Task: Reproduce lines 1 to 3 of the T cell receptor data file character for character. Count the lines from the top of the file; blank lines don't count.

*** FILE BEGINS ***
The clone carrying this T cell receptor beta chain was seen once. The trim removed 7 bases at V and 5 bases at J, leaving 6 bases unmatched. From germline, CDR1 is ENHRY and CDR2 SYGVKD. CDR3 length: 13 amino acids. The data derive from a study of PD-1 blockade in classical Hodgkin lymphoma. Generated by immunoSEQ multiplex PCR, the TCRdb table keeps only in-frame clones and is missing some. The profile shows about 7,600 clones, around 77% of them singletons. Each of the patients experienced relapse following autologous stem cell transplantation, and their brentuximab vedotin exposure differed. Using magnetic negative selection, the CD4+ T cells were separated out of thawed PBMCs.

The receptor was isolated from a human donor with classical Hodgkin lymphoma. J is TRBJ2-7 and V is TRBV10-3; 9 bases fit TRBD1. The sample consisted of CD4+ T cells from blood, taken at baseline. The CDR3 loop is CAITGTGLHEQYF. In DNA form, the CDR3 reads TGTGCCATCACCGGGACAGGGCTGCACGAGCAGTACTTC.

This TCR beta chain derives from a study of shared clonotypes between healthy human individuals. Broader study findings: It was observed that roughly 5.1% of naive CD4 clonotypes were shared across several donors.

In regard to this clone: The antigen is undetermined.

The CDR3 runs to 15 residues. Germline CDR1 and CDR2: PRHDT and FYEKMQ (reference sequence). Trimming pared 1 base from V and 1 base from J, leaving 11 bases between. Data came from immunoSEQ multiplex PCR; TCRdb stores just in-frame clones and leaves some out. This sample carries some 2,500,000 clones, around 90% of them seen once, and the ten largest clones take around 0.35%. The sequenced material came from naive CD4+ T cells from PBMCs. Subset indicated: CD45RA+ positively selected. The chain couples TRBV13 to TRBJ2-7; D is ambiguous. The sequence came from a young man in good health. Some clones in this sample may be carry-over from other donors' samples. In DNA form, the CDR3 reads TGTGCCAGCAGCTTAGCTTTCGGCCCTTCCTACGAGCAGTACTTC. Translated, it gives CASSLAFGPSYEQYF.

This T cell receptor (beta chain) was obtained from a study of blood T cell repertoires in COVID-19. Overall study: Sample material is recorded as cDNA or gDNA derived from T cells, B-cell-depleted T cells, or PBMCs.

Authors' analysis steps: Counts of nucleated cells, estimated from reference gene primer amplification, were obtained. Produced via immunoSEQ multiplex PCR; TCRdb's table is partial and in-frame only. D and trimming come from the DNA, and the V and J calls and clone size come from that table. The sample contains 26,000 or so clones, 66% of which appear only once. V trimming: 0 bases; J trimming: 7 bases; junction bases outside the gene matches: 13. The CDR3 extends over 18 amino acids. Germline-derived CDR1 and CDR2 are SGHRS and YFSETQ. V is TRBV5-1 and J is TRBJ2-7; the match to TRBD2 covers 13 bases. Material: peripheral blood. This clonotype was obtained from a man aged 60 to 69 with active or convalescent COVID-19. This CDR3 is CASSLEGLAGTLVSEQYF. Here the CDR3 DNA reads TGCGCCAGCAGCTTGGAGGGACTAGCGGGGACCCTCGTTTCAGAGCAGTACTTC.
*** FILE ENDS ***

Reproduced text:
The clone carrying this T cell receptor beta chain was seen once. The trim removed 7 bases at V and 5 bases at J, leaving 6 bases unmatched. From germline, CDR1 is ENHRY and CDR2 SYGVKD. CDR3 length: 13 amino acids. The data derive from a study of PD-1 blockade in classical Hodgkin lymphoma. Generated by immunoSEQ multiplex PCR, the TCRdb table keeps only in-frame clones and is missing some. The profile shows about 7,600 clones, around 77% of them singletons. Each of the patients experienced relapse following autologous stem cell transplantation, and their brentuximab vedotin exposure differed. Using magnetic negative selection, the CD4+ T cells were separated out of thawed PBMCs.

The receptor was isolated from a human donor with classical Hodgkin lymphoma. J is TRBJ2-7 and V is TRBV10-3; 9 bases fit TRBD1. The sample consisted of CD4+ T cells from blood, taken at baseline. The CDR3 loop is CAITGTGLHEQYF. In DNA form, the CDR3 reads TGTGCCATCACCGGGACAGGGCTGCACGAGCAGTACTTC.

This TCR beta chain derives from a study of shared clonotypes between healthy human individuals. Broader study findings: It was observed that roughly 5.1% of naive CD4 clonotypes were shared across several donors.